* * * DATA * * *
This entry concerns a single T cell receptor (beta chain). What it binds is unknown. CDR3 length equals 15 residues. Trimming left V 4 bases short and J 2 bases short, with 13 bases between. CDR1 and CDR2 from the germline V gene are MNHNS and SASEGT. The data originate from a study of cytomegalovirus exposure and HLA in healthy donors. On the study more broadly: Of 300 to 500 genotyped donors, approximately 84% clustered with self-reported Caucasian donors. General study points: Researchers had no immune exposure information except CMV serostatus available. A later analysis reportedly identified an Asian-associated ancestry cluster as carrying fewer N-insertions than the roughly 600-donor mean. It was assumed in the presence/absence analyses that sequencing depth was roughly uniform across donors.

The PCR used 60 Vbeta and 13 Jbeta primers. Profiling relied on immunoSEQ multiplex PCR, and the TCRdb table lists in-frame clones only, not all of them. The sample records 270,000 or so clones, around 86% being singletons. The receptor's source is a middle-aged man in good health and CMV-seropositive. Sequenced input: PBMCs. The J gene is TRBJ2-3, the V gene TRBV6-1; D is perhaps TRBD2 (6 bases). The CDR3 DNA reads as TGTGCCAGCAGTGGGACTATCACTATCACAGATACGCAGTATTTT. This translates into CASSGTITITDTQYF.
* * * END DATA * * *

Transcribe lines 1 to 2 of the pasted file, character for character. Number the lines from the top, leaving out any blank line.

This entry concerns a single T cell receptor (beta chain). What it binds is unknown. CDR3 length equals 15 residues. Trimming left V 4 bases short and J 2 bases short, with 13 bases between. CDR1 and CDR2 from the germline V gene are MNHNS and SASEGT. The data originate from a study of cytomegalovirus exposure and HLA in healthy donors. On the study more broadly: Of 300 to 500 genotyped donors, approximately 84% clustered with self-reported Caucasian donors. General study points: Researchers had no immune exposure information except CMV serostatus available. A later analysis reportedly identified an Asian-associated ancestry cluster as carrying fewer N-insertions than the roughly 600-donor mean. It was assumed in the presence/absence analyses that sequencing depth was roughly uniform across donors.

The PCR used 60 Vbeta and 13 Jbeta primers. Profiling relied on immunoSEQ multiplex PCR, and the TCRdb table lists in-frame clones only, not all of them. The sample records 270,000 or so clones, around 86% being singletons. The receptor's source is a middle-aged man in good health and CMV-seropositive. Sequenced input: PBMCs. The J gene is TRBJ2-3, the V gene TRBV6-1; D is perhaps TRBD2 (6 bases). The CDR3 DNA reads as TGTGCCAGCAGTGGGACTATCACTATCACAGATACGCAGTATTTT. This translates into CASSGTITITDTQYF.